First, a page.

UPDATED: Nicole Seligman, president of both Sony Entertainment and Sony Corp. of America, is stepping down from the twin posts to pursue other interests, according to a source familiar with the situation.

The veteran attorney and corporate leader was already serving as president of the Japanese corporation in America two years ago when she agreed to also become president of the entertainment unit, overseeing finance, human resources, legal and corporate communications. In the corporate job, she has reported to Sony chief executive Kazuo Hirai, while Michael Lynton has been her boss at the entertainment operation.

A memo to employees, announcing the change, said Seligman would leave at the end of March. In the note, Hirai and Lynton thanked Seligman for her “sterling legal skills and business sense, and her unflagging energy and integrity.”

Seligman said in a statement that she was “excited and eager to explore new opportunities” and thanked Sony for a “deeply rewarding” run with the company.

Seligman helped see the company through the crisis after its email system was hacked and the contents widely disseminated in the media, causing executive embarrassment, privacy breaches and millions of dollars in costs to fix the mess. She also recently helped complete the sale of Sony’s prominent offices in Midtown Manhattan.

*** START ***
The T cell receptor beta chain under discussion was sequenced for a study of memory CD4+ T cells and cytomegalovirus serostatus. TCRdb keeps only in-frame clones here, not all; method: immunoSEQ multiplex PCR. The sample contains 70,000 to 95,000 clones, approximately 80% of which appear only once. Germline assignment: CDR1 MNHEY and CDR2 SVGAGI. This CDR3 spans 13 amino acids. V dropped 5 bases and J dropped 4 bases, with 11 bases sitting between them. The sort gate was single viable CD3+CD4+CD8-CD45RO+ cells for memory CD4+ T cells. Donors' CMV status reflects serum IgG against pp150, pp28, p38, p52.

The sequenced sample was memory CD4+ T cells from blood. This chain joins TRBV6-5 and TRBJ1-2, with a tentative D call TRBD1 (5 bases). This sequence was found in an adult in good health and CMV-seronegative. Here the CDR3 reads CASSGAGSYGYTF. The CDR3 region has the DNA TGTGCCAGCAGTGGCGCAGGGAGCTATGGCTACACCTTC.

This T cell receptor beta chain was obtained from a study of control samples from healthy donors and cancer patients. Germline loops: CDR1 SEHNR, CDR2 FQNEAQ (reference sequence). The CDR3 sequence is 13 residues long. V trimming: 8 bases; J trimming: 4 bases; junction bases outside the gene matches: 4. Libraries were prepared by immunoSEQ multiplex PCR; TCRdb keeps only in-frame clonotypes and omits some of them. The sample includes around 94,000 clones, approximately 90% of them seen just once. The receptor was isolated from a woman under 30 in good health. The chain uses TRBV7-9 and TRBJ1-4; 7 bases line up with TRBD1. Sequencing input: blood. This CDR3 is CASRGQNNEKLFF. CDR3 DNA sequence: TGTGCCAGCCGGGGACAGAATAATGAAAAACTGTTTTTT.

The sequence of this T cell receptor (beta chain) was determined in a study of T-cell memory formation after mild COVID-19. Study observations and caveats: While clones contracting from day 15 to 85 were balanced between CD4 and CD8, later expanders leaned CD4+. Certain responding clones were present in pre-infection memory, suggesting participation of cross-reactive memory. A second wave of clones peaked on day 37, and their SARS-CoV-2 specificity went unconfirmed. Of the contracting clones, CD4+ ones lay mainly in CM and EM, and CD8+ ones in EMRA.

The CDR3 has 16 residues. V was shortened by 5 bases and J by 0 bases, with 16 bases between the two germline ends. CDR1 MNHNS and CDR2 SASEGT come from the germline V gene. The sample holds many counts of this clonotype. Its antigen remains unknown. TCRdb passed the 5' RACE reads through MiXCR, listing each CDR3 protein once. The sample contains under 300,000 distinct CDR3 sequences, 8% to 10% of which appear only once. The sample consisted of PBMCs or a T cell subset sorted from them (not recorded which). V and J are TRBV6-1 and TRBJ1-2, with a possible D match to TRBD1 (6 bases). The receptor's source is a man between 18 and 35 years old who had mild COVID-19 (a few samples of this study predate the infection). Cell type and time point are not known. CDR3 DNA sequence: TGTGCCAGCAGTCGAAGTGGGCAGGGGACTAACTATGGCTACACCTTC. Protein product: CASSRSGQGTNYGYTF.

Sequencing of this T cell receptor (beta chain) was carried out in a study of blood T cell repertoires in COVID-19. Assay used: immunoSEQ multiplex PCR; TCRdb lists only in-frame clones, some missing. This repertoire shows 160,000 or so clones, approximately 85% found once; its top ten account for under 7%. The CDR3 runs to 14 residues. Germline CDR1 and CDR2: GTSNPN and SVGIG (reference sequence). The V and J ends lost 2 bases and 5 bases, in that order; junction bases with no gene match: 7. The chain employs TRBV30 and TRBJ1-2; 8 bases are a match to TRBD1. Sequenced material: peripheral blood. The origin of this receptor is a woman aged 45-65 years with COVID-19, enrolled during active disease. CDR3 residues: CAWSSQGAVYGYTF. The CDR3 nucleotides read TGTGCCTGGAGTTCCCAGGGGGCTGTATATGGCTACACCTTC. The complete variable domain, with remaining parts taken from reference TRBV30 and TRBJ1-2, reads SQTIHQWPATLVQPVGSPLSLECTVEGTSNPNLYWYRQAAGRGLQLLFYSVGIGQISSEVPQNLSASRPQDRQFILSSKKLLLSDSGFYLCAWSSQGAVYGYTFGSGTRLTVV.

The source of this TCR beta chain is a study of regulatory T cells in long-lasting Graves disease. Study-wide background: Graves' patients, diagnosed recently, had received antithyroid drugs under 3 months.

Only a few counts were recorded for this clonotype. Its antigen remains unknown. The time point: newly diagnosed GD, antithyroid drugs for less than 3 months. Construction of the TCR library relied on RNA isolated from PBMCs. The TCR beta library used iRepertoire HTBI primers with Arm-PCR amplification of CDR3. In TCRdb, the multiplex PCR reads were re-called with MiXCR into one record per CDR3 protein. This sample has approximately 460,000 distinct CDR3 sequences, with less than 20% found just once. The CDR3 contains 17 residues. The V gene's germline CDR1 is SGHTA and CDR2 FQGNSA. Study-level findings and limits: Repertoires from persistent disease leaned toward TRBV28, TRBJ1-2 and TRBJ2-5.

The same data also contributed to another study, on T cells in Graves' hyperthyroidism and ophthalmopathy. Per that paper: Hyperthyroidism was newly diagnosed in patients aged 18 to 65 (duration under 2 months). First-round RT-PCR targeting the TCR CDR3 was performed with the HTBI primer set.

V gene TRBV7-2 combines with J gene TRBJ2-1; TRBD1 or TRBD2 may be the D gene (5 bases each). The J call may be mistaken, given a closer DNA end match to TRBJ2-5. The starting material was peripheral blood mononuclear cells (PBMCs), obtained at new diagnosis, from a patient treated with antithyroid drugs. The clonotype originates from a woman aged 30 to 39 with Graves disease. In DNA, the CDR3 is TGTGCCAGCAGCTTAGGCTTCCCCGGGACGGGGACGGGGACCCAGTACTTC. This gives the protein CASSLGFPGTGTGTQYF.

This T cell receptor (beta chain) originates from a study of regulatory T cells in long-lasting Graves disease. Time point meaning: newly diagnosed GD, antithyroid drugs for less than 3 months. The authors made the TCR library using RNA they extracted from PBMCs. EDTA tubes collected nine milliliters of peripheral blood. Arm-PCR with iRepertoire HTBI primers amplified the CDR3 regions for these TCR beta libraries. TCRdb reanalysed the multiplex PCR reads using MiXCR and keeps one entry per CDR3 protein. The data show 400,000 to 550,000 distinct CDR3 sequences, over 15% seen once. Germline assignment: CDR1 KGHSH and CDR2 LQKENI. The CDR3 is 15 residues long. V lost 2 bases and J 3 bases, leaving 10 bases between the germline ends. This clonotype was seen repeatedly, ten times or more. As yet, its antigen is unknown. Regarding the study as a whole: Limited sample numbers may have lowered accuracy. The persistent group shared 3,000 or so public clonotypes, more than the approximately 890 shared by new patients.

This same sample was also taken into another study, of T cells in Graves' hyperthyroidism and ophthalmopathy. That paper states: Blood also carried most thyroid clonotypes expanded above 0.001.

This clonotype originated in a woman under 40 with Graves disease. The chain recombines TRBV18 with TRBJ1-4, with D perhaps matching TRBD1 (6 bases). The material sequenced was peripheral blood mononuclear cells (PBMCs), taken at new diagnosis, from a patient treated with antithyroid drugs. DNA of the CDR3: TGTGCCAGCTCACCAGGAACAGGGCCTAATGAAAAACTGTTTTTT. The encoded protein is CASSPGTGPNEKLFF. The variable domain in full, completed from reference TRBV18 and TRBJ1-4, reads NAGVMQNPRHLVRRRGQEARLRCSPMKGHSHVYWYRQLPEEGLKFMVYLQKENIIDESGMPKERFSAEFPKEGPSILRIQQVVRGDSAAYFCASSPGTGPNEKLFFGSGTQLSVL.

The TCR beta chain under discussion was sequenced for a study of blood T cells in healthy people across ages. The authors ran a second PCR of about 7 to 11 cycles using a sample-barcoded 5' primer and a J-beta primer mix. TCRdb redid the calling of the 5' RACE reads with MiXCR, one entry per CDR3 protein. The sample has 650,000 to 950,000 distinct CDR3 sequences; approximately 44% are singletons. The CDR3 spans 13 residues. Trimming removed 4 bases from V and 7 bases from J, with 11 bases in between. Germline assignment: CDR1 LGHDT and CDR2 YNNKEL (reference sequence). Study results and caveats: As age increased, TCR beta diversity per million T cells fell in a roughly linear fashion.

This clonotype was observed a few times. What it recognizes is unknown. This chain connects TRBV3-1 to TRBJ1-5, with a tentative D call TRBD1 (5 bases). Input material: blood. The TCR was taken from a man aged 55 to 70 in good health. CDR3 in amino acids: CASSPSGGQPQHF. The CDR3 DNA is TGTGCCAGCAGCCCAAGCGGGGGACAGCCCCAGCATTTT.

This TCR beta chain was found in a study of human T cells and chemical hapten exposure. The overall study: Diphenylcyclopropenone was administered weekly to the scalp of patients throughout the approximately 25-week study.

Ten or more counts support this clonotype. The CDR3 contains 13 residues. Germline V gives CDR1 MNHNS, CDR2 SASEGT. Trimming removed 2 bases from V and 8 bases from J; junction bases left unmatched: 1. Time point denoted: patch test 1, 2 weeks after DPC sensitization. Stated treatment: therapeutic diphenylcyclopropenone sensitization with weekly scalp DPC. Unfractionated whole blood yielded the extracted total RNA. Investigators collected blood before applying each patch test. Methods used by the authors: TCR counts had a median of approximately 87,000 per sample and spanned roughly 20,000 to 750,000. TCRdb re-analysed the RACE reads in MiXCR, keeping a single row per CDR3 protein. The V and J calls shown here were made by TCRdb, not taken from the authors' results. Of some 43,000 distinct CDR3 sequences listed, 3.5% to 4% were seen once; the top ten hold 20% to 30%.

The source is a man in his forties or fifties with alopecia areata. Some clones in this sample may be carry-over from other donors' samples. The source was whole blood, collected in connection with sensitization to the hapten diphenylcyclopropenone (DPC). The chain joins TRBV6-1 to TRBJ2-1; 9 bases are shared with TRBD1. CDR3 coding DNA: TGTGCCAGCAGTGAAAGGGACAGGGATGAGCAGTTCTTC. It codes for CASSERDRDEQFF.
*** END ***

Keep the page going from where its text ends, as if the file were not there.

Sony’s leaders said in their memo that the move from 550 Madison Avenue to Madison Square Park had opened “a bright new chapter for our business in America.” and persuaded Seligman that “it’s a good time to make a change, and move on to new chapters in her life.” An individual familiar with Seligman said she was simply ready for new opportunities after 15 years at the entertainment and electronics company.

She gained early acclaim as a lawyer with her representation of Lt. Col. Oliver North in a congressional hearing into the Iran-Contra scandal. She later acted as the legal adviser to President Bill Clinton when he testified before a grand jury in the Monica Lewinsky scandal and also helped defend him at his impeachment trial in the Senate.

Seligman was originally brought to the company by former Sony Corp. of America CEO Howard Stringer as general counsel.

Hirai and Lynton called her a “brilliant leader” and added: “Nicole has been an integral – and indispensable – part of many big decisions and developments throughout Sony’s global organization, offering sage counsel to her colleagues, and demonstrating both breadth of vision and great attention to detail.”